• Crossref
    • Search Google Scholar
    • Export Citation
  • Vingerhoets, A. J. J. M. (2013), Why Only Humans Weep: Unraveling the Mysteries of Tears (Oxford: Oxford University Press).

  • Vingerhoets, A. J. J. M., and L. M. Bylsma (2016), ‘The Riddle of Human Emotional Crying: A Challenge for Emotion Researchers’, Emotion Review 8, no. 3: 207217, https://psycnet.apa.org/doi/10.1177/1754073915586226.

    • Crossref
    • Search Google Scholar
    • Export Citation

Contributor Notes

Michael Alexander Ulfstjerne is an Anthropologist and is currently employed as an Assistant Professor in Global Refugee Studies at Aalborg University in Denmark. His research focusses on the emergence of new economies and its spatial effects. His publications cover diverse topics such as architecture, spatial planning, humanitarian innovations, economic booms and busts, and the field of alternative currencies. E-mail: ulfstjerne@dps.aau.dk

Anthropology in Action

Journal for Applied Anthropology in Policy and Practice

  • View in gallery

    The national flag of Denmark on pavement. Photo courtesy of the author.

  • Anderson, B. (1983), Imagined Communities: Reflections on the Origin and Spread of Nationalism (London: Verso).

  • Berlant L. (2011), Cruel Optimism (Durham: Duke University Press).

  • Berlant, L. (2016), ‘The Commons: Infrastructures for Troubling Times’, Environment and Planning D: Society and Space 34, no. 6: 393419, doi:10.1177percent2F0263775816645989.

    • Crossref
    • Search Google Scholar
    • Export Citation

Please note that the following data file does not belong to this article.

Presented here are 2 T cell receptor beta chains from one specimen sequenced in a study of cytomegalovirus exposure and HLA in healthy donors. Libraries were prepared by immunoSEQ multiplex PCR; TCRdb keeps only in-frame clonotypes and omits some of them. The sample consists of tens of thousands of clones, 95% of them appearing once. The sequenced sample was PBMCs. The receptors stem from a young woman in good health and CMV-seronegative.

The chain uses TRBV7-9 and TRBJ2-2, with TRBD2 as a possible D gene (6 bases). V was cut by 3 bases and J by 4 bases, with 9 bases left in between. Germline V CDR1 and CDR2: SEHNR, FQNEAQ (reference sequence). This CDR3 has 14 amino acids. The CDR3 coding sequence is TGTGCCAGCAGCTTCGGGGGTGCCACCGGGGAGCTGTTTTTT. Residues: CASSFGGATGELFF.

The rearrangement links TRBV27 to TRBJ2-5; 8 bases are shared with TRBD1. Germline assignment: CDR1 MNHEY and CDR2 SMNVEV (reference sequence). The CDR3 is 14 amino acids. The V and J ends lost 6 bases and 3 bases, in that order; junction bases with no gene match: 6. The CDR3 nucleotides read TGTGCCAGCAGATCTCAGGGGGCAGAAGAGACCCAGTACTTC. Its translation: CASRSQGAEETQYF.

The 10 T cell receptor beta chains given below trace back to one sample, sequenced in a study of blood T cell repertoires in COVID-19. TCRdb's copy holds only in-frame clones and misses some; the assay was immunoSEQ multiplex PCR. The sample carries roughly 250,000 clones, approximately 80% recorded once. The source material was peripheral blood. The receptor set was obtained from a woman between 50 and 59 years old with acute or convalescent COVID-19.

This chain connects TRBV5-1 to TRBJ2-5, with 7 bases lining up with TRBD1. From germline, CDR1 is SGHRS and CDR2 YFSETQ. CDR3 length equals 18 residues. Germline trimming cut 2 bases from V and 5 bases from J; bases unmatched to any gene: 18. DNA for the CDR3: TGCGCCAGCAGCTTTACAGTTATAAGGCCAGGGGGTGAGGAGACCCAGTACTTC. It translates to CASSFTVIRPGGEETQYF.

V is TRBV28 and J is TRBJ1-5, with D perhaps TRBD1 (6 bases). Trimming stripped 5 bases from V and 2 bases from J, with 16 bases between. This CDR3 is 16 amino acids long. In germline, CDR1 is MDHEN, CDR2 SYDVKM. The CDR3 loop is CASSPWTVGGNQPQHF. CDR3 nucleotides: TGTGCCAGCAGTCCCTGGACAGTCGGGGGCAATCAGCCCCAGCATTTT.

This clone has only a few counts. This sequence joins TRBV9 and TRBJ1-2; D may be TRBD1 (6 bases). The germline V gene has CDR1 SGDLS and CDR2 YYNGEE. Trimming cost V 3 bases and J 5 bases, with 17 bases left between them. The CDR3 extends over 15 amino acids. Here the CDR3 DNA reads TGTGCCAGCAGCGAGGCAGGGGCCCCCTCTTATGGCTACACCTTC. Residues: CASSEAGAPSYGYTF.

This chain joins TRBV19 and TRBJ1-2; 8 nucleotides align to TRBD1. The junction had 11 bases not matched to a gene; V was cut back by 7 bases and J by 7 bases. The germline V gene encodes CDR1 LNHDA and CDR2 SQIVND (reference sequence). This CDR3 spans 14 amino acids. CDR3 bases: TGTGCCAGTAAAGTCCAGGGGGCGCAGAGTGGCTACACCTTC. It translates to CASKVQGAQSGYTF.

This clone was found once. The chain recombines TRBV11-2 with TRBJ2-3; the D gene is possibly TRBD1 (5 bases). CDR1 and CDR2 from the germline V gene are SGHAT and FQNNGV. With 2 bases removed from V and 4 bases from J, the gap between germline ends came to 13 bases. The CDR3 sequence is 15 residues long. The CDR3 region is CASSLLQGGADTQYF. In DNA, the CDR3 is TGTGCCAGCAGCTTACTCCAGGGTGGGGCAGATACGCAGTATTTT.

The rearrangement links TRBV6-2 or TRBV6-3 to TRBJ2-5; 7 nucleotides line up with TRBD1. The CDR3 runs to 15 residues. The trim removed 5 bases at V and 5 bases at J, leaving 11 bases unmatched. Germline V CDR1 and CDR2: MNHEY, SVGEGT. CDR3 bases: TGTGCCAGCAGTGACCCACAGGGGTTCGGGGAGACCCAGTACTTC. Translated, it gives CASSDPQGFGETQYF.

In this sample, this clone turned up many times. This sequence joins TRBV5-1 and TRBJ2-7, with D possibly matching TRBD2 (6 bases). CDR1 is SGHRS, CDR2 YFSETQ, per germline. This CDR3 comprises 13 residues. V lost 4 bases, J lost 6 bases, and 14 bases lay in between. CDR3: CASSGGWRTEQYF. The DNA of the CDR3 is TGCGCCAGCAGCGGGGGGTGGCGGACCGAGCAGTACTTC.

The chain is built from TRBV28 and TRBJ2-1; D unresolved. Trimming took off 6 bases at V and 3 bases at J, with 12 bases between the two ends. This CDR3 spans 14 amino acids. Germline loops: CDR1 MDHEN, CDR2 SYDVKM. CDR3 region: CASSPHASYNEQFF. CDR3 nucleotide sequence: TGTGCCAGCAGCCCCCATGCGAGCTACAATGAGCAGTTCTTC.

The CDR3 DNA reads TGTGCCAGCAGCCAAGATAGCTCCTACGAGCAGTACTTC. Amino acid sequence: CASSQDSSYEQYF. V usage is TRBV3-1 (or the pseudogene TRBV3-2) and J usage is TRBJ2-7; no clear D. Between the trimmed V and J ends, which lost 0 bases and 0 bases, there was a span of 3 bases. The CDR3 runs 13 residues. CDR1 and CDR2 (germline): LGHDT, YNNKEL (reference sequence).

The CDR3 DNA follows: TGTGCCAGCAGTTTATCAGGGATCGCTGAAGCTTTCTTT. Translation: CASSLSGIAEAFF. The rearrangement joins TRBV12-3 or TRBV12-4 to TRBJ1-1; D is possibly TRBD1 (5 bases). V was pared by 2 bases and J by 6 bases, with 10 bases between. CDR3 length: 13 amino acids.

• Cockayne, D., A. Leszczynski and M. Zook (2017), ‘#HotForBots: Sex, the Nonhuman, and Digitally Mediated Spaces of Intimate Encounter’, Environment and Planning D: Society and Space 35, no. 6: 11151133, doi:10.1177/0263775817709018.

    • Crossref
    • Search Google Scholar
    • Export Citation
  • Goffman, E. (1959), The Presentation of Self in Everyday Life (New York: Anchor Books).

  • Goffman, E. (1963), Behavior in Public Places: Notes on the Social Organization of Gatherings (New York: Free Press).

  • Hage, G. (2009), ‘Waiting out the Crisis: On Stuckedness and Governmentality’, in Waiting, (ed.) G. Hage (Melbourne: Melbourne University Press), 97106.

    • Search Google Scholar
    • Export Citation
  • Legg, S. (2010), ‘An Intimate and Imperial Feminism: Meliscent Shephard and the Regulation of Prostitution in Colonial India’, Environment and Planning D: Society and Space 28: 6894, doi:10.1068percent2Fd10507.

    • Crossref
    • Search Google Scholar
    • Export Citation
  • Pain, R. (2015), ‘Intimate War’, Political Geography 44: 6473, doi:10.1016/j.polgeo.2014.09.011.

  • Povinelli, E. (2006), The Empire of Love: Toward a Theory of Intimacy, Genealogy, and Carnality (Durham, NC: Duke University Press).

  • Schiller, N. G., and N. B. Salazar (2013), ‘Regimes of Mobility across the Globe’, Journal of Ethnic and Migration Studies 39, no. 2: 183200, doi:10.1080/1369183X.2013.723253.

    • Crossref
    • Search Google Scholar
    • Export Citation
  • Solnit, R. (2005), A Field Guide to Getting Lost (New York: Viking Press).

  • Sobel, N. (2017). ‘Revisting the Revisit: Added Evidence for a Social Chemosignal in Human Emotional Tears’, Cognition and Emotion 31, no. 1: 151157, doi:10.1080/02699931.2016.1177488.

    • Crossref
    • Search Google Scholar
    • Export Citation
  • Stoler, A. L. (2006), ‘Intimidations of Empire: Predicaments of the Tactile and Unseen’, in Haunted by Empire: Geographies of Intimacy in North American History, (ed.) L. A. Stoler, (Durham, NC: Duke University Press), 122.

    • Search Google Scholar
    • Export Citation
  • Ramaswamy, S. S. (1998), ‘Body Language: The Somatics of Nationalism in Tamil India’, Gender & History 10, no. 1: 78109, doi:10.1111/1468-0424.00090.

    • Crossref
    • Search Google Scholar
    • Export Citation
  • Vingerhoets, A. J. J. M. (2013), Why Only Humans Weep: Unraveling the Mysteries of Tears (Oxford: Oxford University Press).

  • Vingerhoets, A. J. J. M., and L. M. Bylsma (2016), ‘The Riddle of Human Emotional Crying: A Challenge for Emotion Researchers’, Emotion Review 8, no. 3: 207217, https://psycnet.apa.org/doi/10.1177/1754073915586226.

    • Crossref
    • Search Google Scholar
    • Export Citation

Metrics